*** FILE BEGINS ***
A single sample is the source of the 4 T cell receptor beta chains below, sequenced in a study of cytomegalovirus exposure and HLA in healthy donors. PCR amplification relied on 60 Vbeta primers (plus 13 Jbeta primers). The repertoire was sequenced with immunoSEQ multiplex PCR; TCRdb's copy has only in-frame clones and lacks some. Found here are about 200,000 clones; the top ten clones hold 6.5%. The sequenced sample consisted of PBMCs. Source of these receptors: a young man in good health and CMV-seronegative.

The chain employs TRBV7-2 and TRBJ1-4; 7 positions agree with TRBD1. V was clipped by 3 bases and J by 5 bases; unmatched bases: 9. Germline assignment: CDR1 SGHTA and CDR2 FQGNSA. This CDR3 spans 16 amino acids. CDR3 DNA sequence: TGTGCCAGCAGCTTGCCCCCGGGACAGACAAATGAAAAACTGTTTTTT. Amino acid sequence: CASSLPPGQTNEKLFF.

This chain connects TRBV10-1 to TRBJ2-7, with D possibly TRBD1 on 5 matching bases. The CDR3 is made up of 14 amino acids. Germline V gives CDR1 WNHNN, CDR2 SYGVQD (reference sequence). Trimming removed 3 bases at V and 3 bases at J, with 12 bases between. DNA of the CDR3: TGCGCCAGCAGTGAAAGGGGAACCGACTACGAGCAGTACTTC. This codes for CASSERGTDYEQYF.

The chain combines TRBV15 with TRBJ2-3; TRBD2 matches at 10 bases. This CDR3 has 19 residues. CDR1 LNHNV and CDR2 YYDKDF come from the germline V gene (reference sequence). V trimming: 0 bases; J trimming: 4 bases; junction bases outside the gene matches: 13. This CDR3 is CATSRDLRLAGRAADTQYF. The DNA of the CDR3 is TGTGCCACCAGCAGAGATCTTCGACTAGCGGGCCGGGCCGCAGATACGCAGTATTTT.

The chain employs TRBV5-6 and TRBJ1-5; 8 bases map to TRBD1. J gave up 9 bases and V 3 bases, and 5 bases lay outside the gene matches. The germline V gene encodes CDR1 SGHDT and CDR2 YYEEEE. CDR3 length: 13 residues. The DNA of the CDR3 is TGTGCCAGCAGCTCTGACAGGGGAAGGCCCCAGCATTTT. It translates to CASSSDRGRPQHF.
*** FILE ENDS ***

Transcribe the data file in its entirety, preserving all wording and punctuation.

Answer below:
A single sample is the source of the 4 T cell receptor beta chains below, sequenced in a study of cytomegalovirus exposure and HLA in healthy donors. PCR amplification relied on 60 Vbeta primers (plus 13 Jbeta primers). The repertoire was sequenced with immunoSEQ multiplex PCR; TCRdb's copy has only in-frame clones and lacks some. Found here are about 200,000 clones; the top ten clones hold 6.5%. The sequenced sample consisted of PBMCs. Source of these receptors: a young man in good health and CMV-seronegative.

The chain employs TRBV7-2 and TRBJ1-4; 7 positions agree with TRBD1. V was clipped by 3 bases and J by 5 bases; unmatched bases: 9. Germline assignment: CDR1 SGHTA and CDR2 FQGNSA. This CDR3 spans 16 amino acids. CDR3 DNA sequence: TGTGCCAGCAGCTTGCCCCCGGGACAGACAAATGAAAAACTGTTTTTT. Amino acid sequence: CASSLPPGQTNEKLFF.

This chain connects TRBV10-1 to TRBJ2-7, with D possibly TRBD1 on 5 matching bases. The CDR3 is made up of 14 amino acids. Germline V gives CDR1 WNHNN, CDR2 SYGVQD (reference sequence). Trimming removed 3 bases at V and 3 bases at J, with 12 bases between. DNA of the CDR3: TGCGCCAGCAGTGAAAGGGGAACCGACTACGAGCAGTACTTC. This codes for CASSERGTDYEQYF.

The chain combines TRBV15 with TRBJ2-3; TRBD2 matches at 10 bases. This CDR3 has 19 residues. CDR1 LNHNV and CDR2 YYDKDF come from the germline V gene (reference sequence). V trimming: 0 bases; J trimming: 4 bases; junction bases outside the gene matches: 13. This CDR3 is CATSRDLRLAGRAADTQYF. The DNA of the CDR3 is TGTGCCACCAGCAGAGATCTTCGACTAGCGGGCCGGGCCGCAGATACGCAGTATTTT.

The chain employs TRBV5-6 and TRBJ1-5; 8 bases map to TRBD1. J gave up 9 bases and V 3 bases, and 5 bases lay outside the gene matches. The germline V gene encodes CDR1 SGHDT and CDR2 YYEEEE. CDR3 length: 13 residues. The DNA of the CDR3 is TGTGCCAGCAGCTCTGACAGGGGAAGGCCCCAGCATTTT. It translates to CASSSDRGRPQHF.